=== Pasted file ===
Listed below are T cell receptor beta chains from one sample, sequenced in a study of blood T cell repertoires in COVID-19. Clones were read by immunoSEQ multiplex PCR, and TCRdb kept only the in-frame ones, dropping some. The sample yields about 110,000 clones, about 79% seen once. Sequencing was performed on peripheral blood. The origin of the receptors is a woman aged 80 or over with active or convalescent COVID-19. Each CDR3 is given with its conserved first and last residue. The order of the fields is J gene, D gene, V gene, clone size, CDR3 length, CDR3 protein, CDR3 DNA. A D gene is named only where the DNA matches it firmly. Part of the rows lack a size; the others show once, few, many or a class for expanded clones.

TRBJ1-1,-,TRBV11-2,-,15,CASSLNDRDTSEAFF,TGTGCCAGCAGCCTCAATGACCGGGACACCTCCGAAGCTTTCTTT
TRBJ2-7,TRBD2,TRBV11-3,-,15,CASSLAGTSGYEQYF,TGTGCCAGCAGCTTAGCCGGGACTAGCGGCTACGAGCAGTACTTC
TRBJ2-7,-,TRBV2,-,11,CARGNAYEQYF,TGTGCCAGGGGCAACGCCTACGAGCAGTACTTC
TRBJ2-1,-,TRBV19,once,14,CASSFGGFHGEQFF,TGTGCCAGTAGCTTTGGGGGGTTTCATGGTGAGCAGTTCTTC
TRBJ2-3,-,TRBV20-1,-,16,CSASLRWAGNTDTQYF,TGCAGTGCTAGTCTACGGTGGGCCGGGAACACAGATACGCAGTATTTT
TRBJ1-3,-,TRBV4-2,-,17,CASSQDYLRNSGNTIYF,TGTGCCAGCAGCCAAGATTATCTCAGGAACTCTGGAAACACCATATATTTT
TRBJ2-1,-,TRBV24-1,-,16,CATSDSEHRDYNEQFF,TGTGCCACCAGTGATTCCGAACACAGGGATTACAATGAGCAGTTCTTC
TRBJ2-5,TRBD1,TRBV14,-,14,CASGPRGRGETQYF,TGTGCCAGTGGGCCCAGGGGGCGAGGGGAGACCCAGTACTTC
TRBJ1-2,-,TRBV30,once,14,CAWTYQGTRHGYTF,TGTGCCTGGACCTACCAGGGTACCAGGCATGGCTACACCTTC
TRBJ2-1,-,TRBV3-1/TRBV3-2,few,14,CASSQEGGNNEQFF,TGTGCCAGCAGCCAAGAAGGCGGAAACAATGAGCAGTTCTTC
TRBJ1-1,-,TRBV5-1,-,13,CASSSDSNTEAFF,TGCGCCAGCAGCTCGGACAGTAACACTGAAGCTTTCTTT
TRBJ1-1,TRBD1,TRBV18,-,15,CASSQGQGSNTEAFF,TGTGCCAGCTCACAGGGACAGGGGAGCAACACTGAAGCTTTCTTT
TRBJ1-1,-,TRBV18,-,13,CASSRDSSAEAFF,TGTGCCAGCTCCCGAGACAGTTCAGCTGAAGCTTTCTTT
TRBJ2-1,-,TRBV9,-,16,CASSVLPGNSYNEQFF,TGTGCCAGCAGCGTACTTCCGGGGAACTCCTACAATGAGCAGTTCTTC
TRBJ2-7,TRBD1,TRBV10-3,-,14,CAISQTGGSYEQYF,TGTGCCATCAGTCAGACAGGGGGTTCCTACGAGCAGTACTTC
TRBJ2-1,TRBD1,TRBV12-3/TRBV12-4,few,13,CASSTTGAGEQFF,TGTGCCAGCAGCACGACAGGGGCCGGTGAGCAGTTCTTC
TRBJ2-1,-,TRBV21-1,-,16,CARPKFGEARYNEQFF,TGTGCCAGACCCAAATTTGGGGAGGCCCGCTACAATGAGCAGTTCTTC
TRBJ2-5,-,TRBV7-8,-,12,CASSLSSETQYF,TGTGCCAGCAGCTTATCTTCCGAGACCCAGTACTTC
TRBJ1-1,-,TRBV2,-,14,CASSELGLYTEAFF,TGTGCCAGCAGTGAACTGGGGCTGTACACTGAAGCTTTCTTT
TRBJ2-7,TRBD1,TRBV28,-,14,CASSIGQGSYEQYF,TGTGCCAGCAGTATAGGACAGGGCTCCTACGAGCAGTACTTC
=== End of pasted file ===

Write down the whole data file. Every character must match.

Listed below are T cell receptor beta chains from one sample, sequenced in a study of blood T cell repertoires in COVID-19. Clones were read by immunoSEQ multiplex PCR, and TCRdb kept only the in-frame ones, dropping some. The sample yields about 110,000 clones, about 79% seen once. Sequencing was performed on peripheral blood. The origin of the receptors is a woman aged 80 or over with active or convalescent COVID-19. Each CDR3 is given with its conserved first and last residue. The order of the fields is J gene, D gene, V gene, clone size, CDR3 length, CDR3 protein, CDR3 DNA. A D gene is named only where the DNA matches it firmly. Part of the rows lack a size; the others show once, few, many or a class for expanded clones.

TRBJ1-1,-,TRBV11-2,-,15,CASSLNDRDTSEAFF,TGTGCCAGCAGCCTCAATGACCGGGACACCTCCGAAGCTTTCTTT
TRBJ2-7,TRBD2,TRBV11-3,-,15,CASSLAGTSGYEQYF,TGTGCCAGCAGCTTAGCCGGGACTAGCGGCTACGAGCAGTACTTC
TRBJ2-7,-,TRBV2,-,11,CARGNAYEQYF,TGTGCCAGGGGCAACGCCTACGAGCAGTACTTC
TRBJ2-1,-,TRBV19,once,14,CASSFGGFHGEQFF,TGTGCCAGTAGCTTTGGGGGGTTTCATGGTGAGCAGTTCTTC
TRBJ2-3,-,TRBV20-1,-,16,CSASLRWAGNTDTQYF,TGCAGTGCTAGTCTACGGTGGGCCGGGAACACAGATACGCAGTATTTT
TRBJ1-3,-,TRBV4-2,-,17,CASSQDYLRNSGNTIYF,TGTGCCAGCAGCCAAGATTATCTCAGGAACTCTGGAAACACCATATATTTT
TRBJ2-1,-,TRBV24-1,-,16,CATSDSEHRDYNEQFF,TGTGCCACCAGTGATTCCGAACACAGGGATTACAATGAGCAGTTCTTC
TRBJ2-5,TRBD1,TRBV14,-,14,CASGPRGRGETQYF,TGTGCCAGTGGGCCCAGGGGGCGAGGGGAGACCCAGTACTTC
TRBJ1-2,-,TRBV30,once,14,CAWTYQGTRHGYTF,TGTGCCTGGACCTACCAGGGTACCAGGCATGGCTACACCTTC
TRBJ2-1,-,TRBV3-1/TRBV3-2,few,14,CASSQEGGNNEQFF,TGTGCCAGCAGCCAAGAAGGCGGAAACAATGAGCAGTTCTTC
TRBJ1-1,-,TRBV5-1,-,13,CASSSDSNTEAFF,TGCGCCAGCAGCTCGGACAGTAACACTGAAGCTTTCTTT
TRBJ1-1,TRBD1,TRBV18,-,15,CASSQGQGSNTEAFF,TGTGCCAGCTCACAGGGACAGGGGAGCAACACTGAAGCTTTCTTT
TRBJ1-1,-,TRBV18,-,13,CASSRDSSAEAFF,TGTGCCAGCTCCCGAGACAGTTCAGCTGAAGCTTTCTTT
TRBJ2-1,-,TRBV9,-,16,CASSVLPGNSYNEQFF,TGTGCCAGCAGCGTACTTCCGGGGAACTCCTACAATGAGCAGTTCTTC
TRBJ2-7,TRBD1,TRBV10-3,-,14,CAISQTGGSYEQYF,TGTGCCATCAGTCAGACAGGGGGTTCCTACGAGCAGTACTTC
TRBJ2-1,TRBD1,TRBV12-3/TRBV12-4,few,13,CASSTTGAGEQFF,TGTGCCAGCAGCACGACAGGGGCCGGTGAGCAGTTCTTC
TRBJ2-1,-,TRBV21-1,-,16,CARPKFGEARYNEQFF,TGTGCCAGACCCAAATTTGGGGAGGCCCGCTACAATGAGCAGTTCTTC
TRBJ2-5,-,TRBV7-8,-,12,CASSLSSETQYF,TGTGCCAGCAGCTTATCTTCCGAGACCCAGTACTTC
TRBJ1-1,-,TRBV2,-,14,CASSELGLYTEAFF,TGTGCCAGCAGTGAACTGGGGCTGTACACTGAAGCTTTCTTT
TRBJ2-7,TRBD1,TRBV28,-,14,CASSIGQGSYEQYF,TGTGCCAGCAGTATAGGACAGGGCTCCTACGAGCAGTACTTC